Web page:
Assessment by Peer review

Assessment of the real casework is against agreed essential elements of competence that have been designed to enable anyone doing safe, competent work to achieve registration.

The assessment procedure allows for the context in which the applicant works (for example, whether the applicant works mainly for the prosecution or the defence).

Applicants are required to list their most recent casework, from which the assessor chooses cases for detailed scrutiny. For each case, the applicant provides sufficient (anonymised) case documentation to give the assessor a clear picture of the work done by the applicant. In many cases, the assessor will ask for further information or raise questions with the applicant. The assessor assesses the case material provided against the essential elements, using detailed sector-specific assessment criteria, before recommending that CRFP grant or refuse registration.

Assessors are themselves subject to the same peer review assessment process as other Applicants. The Assessment process itself is subject to scrutiny by process verifiers to ensure that the assessors are consistent.

An Application Pack of all the registration documents is available for download on the CRFP website at www.crfp.org.uk or by email request to info@crfp.org


Computer evidence is used every day in the courts and in almost every type of case. The registration scheme for forensic computer specialists heralds a future where such evidence is treated fairly and consistently by the courts. All users of forensic computer services and the courts should welcome the launch of the CRFP registration scheme.

It has been a long time coming. It is 30 years since doubts were first raised about the quality of the forensic evidence in the Birmingham Six case. It is six years since the author recommended to CRFP that a registration scheme for computing be given a high priority.

It is important to acknowledge the scale of CRFP's achievement. Six years ago computer forensics was in its infancy. Practitioners came from highly diverse communities (including computing, computer security, systems administration, software development, law enforcement agencies and forensic science) and there had been a history of bad blood between several of them.

From the inception of this scheme, CRFP have skilfully and successfully adopted an inclusive (for example with representation from ACPO, BCS, DEG, NHTCU and FSS as well as leading practitioners) and consensual approach. A new and systematic classification was made of how forensic computing work is structured. A pilot scheme, described as "a long and winding road", was completed in 2005.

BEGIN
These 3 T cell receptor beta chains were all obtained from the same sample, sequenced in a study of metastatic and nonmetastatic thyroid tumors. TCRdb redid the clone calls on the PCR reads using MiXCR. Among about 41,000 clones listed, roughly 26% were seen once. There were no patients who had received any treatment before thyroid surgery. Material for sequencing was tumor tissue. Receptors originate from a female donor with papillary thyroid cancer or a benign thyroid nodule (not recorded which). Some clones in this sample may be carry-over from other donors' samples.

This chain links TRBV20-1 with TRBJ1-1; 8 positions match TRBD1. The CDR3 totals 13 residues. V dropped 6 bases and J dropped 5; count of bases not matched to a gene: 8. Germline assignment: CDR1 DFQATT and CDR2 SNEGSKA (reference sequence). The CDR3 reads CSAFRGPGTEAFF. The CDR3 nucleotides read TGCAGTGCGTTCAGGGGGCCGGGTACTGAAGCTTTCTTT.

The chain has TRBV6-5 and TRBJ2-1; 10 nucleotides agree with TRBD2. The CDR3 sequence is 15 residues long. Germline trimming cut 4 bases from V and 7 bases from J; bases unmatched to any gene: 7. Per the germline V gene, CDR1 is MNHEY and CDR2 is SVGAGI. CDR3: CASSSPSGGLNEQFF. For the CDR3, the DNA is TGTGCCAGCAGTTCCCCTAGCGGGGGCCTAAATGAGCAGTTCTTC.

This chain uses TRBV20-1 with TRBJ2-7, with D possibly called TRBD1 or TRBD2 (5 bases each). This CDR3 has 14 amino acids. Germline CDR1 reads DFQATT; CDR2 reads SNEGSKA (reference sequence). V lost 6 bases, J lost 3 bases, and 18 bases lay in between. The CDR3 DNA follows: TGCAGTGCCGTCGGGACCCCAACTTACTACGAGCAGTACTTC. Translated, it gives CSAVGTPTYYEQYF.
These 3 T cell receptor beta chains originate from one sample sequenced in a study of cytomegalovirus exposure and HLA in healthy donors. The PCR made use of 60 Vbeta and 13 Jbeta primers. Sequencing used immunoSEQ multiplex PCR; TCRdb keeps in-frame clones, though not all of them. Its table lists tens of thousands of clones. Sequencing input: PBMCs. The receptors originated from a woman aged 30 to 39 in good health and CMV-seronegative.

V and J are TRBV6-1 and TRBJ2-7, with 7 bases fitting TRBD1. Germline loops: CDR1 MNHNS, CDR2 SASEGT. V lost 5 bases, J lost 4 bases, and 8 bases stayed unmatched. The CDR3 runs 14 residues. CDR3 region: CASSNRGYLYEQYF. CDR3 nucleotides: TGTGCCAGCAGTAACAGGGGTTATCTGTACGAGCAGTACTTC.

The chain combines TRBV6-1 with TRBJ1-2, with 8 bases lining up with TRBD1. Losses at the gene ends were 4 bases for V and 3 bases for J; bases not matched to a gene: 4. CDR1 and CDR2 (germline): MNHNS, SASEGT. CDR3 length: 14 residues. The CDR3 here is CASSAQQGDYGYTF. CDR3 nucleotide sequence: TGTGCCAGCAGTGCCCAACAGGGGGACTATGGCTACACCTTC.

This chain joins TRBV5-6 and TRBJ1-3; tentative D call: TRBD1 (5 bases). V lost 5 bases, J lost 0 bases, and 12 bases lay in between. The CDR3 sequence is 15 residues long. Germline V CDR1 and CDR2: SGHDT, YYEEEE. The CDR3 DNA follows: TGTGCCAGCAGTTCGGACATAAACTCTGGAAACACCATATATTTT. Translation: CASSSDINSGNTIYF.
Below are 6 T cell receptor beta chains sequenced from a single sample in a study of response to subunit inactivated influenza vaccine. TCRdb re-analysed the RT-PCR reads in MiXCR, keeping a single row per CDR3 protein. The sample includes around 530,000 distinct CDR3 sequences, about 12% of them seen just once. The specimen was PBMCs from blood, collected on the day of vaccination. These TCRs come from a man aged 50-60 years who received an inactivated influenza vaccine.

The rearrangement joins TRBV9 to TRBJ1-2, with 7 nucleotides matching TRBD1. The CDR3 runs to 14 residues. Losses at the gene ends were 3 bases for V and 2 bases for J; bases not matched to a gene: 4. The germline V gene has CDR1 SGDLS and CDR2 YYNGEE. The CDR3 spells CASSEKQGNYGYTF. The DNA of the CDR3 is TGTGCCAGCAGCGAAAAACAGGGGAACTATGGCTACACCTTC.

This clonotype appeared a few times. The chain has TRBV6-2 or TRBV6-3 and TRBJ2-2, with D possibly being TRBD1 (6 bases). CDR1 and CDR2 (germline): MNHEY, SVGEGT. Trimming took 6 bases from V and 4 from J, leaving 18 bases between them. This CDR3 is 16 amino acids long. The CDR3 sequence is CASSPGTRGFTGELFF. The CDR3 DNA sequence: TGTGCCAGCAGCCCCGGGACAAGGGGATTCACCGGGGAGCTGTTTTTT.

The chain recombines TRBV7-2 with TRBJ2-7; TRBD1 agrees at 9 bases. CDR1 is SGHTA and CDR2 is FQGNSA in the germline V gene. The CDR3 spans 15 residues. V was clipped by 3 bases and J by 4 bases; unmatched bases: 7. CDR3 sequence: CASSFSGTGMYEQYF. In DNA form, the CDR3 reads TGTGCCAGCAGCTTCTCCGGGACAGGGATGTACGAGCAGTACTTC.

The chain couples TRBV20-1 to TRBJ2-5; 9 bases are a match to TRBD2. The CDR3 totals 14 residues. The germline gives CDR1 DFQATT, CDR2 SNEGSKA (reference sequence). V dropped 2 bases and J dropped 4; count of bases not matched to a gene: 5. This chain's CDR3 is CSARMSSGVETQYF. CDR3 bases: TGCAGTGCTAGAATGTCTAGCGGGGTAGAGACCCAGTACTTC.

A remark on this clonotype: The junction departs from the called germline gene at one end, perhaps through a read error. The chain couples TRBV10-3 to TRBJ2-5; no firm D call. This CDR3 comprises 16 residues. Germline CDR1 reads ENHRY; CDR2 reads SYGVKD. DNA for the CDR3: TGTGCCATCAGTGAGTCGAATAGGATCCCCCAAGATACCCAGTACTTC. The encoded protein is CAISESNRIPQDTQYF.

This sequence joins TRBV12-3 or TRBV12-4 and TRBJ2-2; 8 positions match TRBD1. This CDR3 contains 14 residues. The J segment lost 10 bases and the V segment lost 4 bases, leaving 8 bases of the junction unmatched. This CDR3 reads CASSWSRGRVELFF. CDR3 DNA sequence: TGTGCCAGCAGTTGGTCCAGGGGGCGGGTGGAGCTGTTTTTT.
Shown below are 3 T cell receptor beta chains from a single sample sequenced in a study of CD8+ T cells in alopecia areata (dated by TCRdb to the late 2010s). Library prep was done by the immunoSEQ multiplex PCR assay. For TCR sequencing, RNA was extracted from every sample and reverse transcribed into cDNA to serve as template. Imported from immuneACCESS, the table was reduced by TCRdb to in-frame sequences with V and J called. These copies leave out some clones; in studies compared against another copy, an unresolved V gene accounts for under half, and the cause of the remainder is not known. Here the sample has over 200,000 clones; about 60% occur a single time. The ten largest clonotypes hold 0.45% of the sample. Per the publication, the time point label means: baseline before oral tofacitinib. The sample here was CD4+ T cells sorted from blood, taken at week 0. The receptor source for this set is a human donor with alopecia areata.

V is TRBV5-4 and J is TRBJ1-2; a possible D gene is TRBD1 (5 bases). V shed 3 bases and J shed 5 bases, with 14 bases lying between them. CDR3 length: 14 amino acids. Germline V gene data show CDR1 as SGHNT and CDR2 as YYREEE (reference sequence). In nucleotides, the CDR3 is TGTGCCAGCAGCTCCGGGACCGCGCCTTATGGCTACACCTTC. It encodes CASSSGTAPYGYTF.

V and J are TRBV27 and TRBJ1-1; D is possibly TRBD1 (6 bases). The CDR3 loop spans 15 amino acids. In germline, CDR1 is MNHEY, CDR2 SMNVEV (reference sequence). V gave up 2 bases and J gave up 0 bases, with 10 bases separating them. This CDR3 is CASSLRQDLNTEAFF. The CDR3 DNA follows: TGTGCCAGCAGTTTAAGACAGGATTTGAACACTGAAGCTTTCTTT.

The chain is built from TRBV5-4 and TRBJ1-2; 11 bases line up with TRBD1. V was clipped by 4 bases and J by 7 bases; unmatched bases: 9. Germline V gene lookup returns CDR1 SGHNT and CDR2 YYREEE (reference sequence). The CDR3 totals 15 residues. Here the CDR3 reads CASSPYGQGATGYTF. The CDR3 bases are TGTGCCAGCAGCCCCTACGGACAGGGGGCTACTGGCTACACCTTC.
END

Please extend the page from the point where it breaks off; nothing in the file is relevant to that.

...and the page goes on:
The proof of the pudding will be in the eating. I guesstimate that there are perhaps 500 - 1000 potential applicants in the UK alone. There is considerable interest in the scheme among practitioners, but to be judged a success CRFP will need to translate that interest into registrations. The scheme will of course also require constant maintenance and dynamic updating of the assessment criteria to reflect the state of the art - of both computer technology and forensic computing.

CRFP's experience with computing will undoubtedly pay dividends with other digital evidence specialties, for example forensic imaging and telecommunications.

My only criticism is that the CRFP web database search is very limited - there is currently no way to identify computing specialists in all three computing sub-specialities with a single search.


It may also be significant that within weeks of the launch of the scheme a new CPS Disclosure Manual was published that includes a whole chapter on the disclosure obligations of prosecution expert witnesses [2] and it was reported that the CPS had issued a confidential warning to police and prosecutors against a high profile computer expert witness [3]. Taken together with the launch of the CRFP registration scheme, these events may well mark the beginning of the end for the Hired Gun in forensic computing and expert evidence.


[1] CRFP - News Forensic Computing: http://www.crfp.org.uk/news_letter.asp?lid=20

[2] CPS Disclosure Manual - Chapter 36 Expert witnesses: http://www.cps.gov.uk/legal/section20/chapter_a.html#237

[3] The Guardian January 18 2006 - CPS questions credibility of child porn witness: http://www.guardian.co.uk/crime/article/0,,1688682,00.html


Michael J L Turner MA FBCS CITP MAE FEWI is an experienced forensic computer examiner, a Registered Forensic Practitioner and an established independent expert witness on computer evidence. He is also a CRFP Specialty Assessor.

E-mail: michael_turner@computerevidence.co.uk



Copyright Michael J L Turner 2006 - 2017